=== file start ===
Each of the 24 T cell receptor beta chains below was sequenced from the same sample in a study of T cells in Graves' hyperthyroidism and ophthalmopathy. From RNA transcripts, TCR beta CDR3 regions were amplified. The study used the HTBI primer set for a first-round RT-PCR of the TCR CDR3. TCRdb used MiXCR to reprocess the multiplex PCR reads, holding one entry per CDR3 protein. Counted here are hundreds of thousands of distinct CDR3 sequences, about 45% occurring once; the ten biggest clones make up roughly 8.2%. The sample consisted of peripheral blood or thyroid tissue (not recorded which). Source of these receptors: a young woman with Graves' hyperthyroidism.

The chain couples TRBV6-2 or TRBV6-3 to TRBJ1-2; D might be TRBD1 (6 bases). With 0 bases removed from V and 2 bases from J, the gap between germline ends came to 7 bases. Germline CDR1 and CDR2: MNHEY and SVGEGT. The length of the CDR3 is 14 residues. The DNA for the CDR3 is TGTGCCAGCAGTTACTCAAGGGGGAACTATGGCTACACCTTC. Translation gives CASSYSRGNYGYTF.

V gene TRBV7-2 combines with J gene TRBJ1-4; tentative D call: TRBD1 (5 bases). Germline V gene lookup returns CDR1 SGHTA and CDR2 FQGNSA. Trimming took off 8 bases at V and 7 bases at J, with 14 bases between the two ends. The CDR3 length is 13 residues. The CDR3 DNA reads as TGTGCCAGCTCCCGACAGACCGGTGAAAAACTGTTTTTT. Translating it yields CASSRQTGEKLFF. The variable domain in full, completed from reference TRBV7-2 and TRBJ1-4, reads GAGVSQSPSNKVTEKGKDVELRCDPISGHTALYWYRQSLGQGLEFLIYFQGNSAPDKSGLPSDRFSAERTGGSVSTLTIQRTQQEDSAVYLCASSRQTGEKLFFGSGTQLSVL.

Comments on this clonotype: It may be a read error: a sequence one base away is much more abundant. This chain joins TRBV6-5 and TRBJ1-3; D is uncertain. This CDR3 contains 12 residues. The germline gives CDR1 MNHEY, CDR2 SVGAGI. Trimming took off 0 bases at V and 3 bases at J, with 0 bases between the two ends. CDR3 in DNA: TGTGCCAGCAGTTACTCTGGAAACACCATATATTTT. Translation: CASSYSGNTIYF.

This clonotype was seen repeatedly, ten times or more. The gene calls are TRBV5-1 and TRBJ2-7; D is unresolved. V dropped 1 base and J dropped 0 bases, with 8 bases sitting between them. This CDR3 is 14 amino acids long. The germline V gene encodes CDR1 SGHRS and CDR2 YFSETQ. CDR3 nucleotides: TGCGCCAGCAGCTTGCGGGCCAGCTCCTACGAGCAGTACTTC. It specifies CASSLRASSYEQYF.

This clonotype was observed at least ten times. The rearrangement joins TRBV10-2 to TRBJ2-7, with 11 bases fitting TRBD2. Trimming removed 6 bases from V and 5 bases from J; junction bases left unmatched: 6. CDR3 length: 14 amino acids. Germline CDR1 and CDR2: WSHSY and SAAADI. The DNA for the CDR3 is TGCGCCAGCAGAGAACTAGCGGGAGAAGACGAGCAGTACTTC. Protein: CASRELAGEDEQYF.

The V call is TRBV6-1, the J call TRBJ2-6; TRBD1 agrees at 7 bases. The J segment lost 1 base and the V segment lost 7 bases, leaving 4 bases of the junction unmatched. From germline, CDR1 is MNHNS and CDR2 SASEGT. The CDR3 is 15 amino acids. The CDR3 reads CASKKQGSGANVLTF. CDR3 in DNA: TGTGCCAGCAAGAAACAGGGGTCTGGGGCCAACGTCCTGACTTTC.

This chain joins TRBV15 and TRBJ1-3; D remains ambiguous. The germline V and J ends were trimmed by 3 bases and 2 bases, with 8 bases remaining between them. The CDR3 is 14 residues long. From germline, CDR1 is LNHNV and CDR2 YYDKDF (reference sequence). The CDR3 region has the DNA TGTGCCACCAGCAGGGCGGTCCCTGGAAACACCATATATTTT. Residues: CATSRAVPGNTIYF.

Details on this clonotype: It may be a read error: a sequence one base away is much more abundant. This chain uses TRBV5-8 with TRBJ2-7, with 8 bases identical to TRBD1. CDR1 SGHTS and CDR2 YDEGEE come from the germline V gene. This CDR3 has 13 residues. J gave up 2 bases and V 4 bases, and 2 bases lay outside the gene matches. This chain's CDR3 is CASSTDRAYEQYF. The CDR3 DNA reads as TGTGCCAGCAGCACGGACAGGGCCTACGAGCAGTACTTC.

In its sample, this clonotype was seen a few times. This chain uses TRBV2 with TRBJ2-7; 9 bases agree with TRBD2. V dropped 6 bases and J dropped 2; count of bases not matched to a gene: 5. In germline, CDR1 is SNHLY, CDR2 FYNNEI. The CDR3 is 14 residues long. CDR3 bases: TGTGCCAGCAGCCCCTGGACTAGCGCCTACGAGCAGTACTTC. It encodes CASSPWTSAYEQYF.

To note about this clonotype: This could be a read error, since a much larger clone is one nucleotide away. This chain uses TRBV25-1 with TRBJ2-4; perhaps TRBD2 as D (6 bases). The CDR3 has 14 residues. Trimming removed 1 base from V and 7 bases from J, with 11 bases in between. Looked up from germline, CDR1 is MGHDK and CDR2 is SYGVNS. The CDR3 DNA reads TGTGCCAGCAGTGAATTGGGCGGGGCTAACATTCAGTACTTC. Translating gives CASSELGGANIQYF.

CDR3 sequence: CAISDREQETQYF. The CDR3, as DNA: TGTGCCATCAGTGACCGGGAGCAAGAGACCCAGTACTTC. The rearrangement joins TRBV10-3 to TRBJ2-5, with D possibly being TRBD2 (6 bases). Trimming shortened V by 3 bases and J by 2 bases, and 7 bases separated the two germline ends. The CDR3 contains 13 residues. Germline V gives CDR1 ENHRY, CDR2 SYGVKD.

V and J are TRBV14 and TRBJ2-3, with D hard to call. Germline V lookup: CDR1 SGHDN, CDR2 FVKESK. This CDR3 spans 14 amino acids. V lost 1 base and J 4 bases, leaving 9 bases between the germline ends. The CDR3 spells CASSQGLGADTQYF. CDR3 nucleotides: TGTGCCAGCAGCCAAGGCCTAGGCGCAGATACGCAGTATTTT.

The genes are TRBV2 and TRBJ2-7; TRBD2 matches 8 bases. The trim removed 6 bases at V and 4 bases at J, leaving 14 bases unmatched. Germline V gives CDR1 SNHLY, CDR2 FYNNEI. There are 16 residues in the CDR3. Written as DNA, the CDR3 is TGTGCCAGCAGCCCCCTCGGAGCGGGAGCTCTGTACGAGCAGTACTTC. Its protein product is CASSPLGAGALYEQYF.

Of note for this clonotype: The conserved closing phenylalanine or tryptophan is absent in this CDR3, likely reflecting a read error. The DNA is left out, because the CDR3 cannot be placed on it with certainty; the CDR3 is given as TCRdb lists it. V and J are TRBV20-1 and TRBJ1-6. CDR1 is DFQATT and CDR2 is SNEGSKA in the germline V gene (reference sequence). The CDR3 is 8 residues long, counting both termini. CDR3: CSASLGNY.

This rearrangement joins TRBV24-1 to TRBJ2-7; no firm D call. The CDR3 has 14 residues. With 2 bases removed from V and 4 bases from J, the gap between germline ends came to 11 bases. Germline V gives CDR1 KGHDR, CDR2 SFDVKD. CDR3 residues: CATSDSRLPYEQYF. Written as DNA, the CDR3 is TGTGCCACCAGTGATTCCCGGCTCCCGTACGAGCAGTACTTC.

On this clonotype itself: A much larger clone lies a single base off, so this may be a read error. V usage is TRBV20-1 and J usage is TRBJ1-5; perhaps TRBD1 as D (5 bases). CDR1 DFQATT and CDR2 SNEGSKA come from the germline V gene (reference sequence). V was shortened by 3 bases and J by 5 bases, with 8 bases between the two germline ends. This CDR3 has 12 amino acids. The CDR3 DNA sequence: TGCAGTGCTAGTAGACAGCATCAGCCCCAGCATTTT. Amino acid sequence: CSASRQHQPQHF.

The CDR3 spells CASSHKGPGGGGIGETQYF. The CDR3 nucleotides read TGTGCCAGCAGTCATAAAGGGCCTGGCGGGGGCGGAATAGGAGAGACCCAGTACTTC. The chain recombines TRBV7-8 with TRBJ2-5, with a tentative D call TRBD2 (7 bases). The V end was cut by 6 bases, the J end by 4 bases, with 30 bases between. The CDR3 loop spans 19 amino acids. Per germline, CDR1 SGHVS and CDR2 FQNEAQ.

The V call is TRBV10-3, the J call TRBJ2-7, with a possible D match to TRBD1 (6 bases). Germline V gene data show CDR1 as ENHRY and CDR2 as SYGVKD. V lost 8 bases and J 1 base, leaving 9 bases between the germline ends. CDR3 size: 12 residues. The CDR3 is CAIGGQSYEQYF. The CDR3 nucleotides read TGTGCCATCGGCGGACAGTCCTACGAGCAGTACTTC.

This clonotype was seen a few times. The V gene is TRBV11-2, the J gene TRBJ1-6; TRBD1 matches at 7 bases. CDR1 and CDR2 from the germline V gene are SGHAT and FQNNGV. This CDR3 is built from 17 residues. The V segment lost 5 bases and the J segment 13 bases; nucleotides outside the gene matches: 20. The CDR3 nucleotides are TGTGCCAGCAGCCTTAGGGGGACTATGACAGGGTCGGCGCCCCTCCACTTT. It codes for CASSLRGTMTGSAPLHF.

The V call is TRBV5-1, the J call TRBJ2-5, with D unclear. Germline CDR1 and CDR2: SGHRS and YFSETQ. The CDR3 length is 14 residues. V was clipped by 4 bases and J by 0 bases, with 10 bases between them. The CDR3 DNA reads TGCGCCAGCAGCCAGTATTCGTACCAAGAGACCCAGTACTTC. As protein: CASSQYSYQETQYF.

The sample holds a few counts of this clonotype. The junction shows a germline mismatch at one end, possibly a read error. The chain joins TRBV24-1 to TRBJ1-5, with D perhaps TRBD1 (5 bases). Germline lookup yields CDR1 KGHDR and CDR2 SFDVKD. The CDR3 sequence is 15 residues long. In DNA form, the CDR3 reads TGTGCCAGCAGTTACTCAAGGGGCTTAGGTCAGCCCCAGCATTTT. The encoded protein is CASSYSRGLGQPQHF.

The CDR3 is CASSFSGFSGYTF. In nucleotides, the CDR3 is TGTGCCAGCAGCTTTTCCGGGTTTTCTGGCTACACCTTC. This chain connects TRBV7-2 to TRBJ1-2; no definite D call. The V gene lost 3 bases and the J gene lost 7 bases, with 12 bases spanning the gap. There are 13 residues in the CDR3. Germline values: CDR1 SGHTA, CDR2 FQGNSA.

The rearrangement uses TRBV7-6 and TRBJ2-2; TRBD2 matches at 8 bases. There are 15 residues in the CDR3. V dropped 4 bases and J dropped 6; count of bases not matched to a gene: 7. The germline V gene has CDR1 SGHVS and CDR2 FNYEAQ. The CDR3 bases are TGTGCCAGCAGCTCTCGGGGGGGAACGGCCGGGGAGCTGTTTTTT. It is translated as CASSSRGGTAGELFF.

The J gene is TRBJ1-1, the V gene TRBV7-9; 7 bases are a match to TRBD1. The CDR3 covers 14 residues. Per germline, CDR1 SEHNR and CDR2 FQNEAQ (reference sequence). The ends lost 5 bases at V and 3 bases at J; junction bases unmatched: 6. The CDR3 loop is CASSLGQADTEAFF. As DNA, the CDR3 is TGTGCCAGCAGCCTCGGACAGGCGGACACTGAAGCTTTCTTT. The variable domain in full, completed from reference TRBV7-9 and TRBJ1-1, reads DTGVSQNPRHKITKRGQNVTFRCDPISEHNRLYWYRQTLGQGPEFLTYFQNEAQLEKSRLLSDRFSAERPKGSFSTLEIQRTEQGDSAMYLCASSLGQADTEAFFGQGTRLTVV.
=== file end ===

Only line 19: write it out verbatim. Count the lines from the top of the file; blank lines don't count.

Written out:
The V call is TRBV10-3, the J call TRBJ2-7, with a possible D match to TRBD1 (6 bases). Germline V gene data show CDR1 as ENHRY and CDR2 as SYGVKD. V lost 8 bases and J 1 base, leaving 9 bases between the germline ends. CDR3 size: 12 residues. The CDR3 is CAIGGQSYEQYF. The CDR3 nucleotides read TGTGCCATCGGCGGACAGTCCTACGAGCAGTACTTC.